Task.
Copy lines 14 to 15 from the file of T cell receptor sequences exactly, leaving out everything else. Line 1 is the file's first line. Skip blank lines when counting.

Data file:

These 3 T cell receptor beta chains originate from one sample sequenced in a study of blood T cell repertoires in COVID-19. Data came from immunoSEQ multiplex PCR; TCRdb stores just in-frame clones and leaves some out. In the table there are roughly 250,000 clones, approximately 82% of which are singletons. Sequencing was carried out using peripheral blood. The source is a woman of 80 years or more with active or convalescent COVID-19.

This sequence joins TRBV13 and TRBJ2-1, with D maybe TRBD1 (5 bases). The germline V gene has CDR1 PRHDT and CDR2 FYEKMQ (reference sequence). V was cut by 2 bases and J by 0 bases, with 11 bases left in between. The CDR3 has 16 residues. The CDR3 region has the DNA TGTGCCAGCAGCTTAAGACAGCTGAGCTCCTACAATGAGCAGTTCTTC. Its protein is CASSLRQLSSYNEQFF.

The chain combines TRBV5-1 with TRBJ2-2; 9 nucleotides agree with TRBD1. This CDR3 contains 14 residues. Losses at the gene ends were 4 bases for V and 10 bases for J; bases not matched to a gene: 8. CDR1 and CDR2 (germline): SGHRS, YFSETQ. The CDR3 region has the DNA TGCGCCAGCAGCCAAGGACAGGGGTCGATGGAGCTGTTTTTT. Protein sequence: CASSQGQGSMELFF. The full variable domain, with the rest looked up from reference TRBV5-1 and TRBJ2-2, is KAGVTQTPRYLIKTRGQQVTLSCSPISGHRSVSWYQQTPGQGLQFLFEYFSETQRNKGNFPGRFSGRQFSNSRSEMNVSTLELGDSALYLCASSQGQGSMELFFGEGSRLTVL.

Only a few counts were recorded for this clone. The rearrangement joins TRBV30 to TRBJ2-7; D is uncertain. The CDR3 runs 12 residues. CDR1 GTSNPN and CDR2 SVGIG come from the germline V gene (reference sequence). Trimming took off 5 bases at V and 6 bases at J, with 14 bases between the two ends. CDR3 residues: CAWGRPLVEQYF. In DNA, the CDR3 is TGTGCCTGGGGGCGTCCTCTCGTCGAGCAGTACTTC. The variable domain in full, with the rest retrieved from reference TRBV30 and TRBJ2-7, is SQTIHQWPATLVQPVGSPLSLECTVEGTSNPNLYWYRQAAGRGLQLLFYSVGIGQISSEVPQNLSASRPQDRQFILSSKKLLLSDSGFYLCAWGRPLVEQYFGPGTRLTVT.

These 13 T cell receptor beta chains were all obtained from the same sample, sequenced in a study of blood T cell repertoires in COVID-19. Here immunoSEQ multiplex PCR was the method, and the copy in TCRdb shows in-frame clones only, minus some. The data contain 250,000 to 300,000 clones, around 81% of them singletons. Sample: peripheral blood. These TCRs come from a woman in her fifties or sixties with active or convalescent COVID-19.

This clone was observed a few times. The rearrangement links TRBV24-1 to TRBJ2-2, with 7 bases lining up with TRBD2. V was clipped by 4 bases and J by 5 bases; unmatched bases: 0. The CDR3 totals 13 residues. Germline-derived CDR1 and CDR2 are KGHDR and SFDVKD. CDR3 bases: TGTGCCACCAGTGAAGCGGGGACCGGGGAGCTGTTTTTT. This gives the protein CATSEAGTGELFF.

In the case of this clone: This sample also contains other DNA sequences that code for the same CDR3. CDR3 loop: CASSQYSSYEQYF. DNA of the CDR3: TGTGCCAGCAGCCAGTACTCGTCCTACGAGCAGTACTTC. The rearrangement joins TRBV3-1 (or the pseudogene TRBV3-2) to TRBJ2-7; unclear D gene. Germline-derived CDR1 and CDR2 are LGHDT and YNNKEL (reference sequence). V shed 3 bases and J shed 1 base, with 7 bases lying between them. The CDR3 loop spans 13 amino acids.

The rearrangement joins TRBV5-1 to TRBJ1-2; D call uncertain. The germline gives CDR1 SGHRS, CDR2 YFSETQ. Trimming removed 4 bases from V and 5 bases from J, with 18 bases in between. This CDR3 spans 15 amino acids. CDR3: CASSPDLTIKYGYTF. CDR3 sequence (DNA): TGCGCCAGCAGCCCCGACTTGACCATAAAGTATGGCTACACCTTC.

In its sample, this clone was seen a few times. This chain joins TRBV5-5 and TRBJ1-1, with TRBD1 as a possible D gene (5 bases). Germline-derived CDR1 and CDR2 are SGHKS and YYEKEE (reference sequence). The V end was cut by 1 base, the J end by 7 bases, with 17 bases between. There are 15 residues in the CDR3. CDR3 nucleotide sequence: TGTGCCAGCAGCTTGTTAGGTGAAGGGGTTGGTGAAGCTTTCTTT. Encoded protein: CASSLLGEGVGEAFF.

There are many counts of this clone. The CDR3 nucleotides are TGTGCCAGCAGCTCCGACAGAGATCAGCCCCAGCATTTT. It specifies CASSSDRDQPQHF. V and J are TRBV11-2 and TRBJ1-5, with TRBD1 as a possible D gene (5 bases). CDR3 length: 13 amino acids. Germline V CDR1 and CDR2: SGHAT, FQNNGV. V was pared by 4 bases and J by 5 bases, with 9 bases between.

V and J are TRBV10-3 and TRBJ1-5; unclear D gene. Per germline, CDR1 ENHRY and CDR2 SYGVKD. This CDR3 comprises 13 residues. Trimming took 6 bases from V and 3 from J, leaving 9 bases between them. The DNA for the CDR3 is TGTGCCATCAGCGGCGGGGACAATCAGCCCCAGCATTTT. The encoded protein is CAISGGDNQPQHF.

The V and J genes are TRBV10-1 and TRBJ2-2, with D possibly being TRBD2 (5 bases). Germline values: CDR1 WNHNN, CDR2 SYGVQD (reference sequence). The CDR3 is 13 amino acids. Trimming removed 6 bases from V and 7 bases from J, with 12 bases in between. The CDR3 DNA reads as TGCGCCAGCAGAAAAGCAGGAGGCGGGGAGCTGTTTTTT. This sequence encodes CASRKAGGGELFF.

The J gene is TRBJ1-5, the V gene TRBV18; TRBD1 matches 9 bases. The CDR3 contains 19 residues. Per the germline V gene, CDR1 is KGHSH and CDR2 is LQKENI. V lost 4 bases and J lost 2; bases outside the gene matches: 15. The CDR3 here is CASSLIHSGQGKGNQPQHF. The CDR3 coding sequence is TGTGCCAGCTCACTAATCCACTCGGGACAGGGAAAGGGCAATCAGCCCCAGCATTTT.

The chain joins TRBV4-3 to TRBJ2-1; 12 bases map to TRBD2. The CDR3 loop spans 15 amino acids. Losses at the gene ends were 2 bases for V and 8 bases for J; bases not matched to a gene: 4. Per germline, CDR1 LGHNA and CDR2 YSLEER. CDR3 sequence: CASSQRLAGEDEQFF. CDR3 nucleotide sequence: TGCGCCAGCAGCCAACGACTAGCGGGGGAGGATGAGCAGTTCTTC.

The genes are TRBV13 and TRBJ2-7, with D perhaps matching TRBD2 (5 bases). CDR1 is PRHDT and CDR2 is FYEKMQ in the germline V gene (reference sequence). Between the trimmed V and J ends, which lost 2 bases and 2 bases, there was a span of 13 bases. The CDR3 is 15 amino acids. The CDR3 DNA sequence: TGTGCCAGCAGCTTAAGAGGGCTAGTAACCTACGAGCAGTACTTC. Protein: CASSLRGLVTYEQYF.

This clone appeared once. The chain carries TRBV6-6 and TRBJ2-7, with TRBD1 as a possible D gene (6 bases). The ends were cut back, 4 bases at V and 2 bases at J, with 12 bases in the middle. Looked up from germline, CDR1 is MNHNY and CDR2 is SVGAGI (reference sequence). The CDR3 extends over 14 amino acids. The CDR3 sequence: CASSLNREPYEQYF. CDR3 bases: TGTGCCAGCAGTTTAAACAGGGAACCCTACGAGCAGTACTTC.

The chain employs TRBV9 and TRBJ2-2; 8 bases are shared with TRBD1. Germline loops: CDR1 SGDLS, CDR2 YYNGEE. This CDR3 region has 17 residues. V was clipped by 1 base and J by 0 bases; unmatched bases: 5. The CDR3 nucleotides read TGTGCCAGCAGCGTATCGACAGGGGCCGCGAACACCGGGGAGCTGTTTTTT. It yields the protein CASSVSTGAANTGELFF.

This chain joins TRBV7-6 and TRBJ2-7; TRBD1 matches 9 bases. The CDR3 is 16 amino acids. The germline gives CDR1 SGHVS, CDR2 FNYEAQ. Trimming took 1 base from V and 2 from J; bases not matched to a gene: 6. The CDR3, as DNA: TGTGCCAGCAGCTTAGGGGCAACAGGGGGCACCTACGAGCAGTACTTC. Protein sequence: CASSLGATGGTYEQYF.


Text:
The chain joins TRBV4-3 to TRBJ2-1; 12 bases map to TRBD2. The CDR3 loop spans 15 amino acids. Losses at the gene ends were 2 bases for V and 8 bases for J; bases not matched to a gene: 4. Per germline, CDR1 LGHNA and CDR2 YSLEER. CDR3 sequence: CASSQRLAGEDEQFF. CDR3 nucleotide sequence: TGCGCCAGCAGCCAACGACTAGCGGGGGAGGATGAGCAGTTCTTC.

The genes are TRBV13 and TRBJ2-7, with D perhaps matching TRBD2 (5 bases). CDR1 is PRHDT and CDR2 is FYEKMQ in the germline V gene (reference sequence). Between the trimmed V and J ends, which lost 2 bases and 2 bases, there was a span of 13 bases. The CDR3 is 15 amino acids. The CDR3 DNA sequence: TGTGCCAGCAGCTTAAGAGGGCTAGTAACCTACGAGCAGTACTTC. Protein: CASSLRGLVTYEQYF.